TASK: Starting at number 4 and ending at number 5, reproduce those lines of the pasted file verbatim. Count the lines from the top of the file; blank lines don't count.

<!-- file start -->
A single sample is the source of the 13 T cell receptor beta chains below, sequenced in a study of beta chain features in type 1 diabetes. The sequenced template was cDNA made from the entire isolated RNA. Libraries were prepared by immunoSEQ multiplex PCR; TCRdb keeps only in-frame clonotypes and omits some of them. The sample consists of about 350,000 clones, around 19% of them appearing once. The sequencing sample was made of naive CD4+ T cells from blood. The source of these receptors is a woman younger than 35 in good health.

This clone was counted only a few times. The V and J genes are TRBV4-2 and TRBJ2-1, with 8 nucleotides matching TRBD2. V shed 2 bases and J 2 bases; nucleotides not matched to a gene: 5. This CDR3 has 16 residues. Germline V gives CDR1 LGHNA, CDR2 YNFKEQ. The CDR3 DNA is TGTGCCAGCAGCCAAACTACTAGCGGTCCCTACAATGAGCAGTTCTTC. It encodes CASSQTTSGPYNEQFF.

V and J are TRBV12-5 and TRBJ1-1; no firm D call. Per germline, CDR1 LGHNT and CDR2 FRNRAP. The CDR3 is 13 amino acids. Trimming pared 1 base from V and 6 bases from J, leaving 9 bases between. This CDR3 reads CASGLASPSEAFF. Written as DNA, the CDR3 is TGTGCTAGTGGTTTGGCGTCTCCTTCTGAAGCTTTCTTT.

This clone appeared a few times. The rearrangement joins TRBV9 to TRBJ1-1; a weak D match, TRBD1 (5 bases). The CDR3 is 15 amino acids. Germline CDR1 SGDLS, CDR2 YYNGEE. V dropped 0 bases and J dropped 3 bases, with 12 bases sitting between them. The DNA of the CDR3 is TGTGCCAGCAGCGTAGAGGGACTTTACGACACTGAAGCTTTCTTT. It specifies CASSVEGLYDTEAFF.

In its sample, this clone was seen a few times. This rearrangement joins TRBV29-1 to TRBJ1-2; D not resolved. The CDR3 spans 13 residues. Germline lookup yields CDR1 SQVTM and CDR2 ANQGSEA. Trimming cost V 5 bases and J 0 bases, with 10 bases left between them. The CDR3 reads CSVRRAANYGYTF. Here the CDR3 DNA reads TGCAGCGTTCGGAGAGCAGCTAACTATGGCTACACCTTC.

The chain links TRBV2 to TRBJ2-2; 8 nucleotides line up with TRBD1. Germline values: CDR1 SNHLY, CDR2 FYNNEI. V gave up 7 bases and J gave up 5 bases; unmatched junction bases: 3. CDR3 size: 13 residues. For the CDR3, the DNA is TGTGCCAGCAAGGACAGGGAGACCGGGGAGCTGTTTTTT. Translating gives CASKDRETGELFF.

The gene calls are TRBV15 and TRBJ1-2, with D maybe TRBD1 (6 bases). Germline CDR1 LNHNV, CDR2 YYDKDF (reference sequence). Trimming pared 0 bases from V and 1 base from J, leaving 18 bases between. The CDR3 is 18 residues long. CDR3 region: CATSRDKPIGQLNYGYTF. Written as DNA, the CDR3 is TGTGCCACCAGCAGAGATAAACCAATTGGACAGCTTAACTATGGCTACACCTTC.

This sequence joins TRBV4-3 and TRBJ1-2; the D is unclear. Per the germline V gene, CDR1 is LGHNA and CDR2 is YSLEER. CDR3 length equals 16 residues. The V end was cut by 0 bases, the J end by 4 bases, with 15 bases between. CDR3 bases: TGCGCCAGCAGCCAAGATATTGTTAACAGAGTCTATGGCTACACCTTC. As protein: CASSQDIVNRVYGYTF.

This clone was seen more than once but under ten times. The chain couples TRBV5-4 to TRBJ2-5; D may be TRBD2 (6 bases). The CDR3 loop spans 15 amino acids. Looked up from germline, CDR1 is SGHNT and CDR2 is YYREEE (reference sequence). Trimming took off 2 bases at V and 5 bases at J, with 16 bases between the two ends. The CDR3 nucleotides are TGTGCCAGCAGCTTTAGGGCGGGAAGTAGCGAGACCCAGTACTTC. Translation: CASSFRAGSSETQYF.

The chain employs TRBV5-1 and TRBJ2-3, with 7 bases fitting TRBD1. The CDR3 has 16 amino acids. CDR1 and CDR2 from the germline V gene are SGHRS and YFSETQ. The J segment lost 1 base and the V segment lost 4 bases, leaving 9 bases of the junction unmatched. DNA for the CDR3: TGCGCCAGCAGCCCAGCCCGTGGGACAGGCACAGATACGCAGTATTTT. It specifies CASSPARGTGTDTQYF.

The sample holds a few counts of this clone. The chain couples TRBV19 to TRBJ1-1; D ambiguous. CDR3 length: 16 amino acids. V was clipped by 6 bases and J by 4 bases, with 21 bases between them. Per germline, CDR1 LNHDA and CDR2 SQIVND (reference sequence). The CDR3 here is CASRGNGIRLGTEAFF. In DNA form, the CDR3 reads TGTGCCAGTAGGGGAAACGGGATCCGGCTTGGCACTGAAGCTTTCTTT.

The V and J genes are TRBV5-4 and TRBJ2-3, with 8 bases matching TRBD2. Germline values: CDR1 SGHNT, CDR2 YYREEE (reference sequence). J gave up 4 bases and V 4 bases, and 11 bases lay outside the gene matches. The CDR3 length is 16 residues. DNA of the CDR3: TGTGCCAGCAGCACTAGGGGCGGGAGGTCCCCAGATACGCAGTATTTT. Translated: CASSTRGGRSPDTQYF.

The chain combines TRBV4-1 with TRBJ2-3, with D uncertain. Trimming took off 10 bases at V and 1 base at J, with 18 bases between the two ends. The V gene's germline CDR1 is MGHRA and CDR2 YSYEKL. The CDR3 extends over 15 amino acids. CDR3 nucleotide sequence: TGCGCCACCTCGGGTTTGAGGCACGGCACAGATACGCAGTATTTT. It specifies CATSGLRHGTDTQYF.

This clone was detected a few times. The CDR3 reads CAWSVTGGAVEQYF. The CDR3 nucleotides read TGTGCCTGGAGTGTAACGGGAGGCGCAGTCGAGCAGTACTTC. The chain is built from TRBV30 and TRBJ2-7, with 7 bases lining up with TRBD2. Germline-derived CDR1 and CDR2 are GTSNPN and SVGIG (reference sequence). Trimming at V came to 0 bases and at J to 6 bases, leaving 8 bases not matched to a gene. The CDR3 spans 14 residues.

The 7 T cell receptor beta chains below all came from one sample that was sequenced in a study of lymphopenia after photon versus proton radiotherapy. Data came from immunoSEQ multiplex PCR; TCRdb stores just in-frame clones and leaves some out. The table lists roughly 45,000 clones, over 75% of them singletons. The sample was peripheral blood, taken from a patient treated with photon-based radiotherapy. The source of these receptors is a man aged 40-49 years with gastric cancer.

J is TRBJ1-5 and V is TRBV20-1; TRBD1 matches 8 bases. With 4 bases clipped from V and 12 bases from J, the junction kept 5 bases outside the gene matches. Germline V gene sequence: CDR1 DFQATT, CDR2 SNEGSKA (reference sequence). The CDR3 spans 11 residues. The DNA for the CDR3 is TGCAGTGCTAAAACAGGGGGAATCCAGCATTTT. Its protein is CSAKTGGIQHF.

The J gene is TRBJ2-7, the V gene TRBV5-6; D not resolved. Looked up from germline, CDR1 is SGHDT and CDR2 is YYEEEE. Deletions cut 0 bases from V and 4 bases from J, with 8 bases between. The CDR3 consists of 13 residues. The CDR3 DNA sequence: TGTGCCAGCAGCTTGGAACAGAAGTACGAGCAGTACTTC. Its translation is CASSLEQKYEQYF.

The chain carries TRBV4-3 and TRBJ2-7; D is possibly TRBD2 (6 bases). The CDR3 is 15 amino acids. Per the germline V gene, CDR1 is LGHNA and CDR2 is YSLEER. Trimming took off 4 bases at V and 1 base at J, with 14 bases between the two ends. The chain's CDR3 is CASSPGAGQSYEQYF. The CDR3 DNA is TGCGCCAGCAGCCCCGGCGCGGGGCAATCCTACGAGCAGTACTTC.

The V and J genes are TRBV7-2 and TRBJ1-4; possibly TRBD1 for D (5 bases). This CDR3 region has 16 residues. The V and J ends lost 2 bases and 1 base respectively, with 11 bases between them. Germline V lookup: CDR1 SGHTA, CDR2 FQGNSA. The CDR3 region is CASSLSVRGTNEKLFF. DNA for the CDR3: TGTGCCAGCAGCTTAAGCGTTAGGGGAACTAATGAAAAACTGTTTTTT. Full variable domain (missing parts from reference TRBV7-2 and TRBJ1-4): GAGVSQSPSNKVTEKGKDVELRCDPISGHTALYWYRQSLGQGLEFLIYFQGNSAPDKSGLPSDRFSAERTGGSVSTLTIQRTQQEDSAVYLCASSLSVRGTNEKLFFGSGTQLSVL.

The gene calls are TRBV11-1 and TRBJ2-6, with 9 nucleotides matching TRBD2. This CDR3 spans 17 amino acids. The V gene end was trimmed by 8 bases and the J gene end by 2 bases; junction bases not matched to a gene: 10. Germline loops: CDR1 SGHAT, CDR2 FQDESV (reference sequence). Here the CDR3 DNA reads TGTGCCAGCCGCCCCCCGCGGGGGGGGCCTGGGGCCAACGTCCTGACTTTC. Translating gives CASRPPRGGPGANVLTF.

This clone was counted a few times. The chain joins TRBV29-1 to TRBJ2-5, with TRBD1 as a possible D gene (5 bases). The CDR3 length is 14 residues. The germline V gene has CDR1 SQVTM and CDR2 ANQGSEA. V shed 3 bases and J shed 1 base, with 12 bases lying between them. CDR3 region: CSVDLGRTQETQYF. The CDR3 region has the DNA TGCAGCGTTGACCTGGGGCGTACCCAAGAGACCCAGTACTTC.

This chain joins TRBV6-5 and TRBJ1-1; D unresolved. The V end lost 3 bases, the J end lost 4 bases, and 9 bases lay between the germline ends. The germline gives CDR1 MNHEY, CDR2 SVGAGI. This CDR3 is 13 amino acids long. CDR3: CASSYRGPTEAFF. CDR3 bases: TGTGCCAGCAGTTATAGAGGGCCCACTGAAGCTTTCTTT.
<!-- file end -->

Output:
This clone appeared a few times. The rearrangement joins TRBV9 to TRBJ1-1; a weak D match, TRBD1 (5 bases). The CDR3 is 15 amino acids. Germline CDR1 SGDLS, CDR2 YYNGEE. V dropped 0 bases and J dropped 3 bases, with 12 bases sitting between them. The DNA of the CDR3 is TGTGCCAGCAGCGTAGAGGGACTTTACGACACTGAAGCTTTCTTT. It specifies CASSVEGLYDTEAFF.

In its sample, this clone was seen a few times. This rearrangement joins TRBV29-1 to TRBJ1-2; D not resolved. The CDR3 spans 13 residues. Germline lookup yields CDR1 SQVTM and CDR2 ANQGSEA. Trimming cost V 5 bases and J 0 bases, with 10 bases left between them. The CDR3 reads CSVRRAANYGYTF. Here the CDR3 DNA reads TGCAGCGTTCGGAGAGCAGCTAACTATGGCTACACCTTC.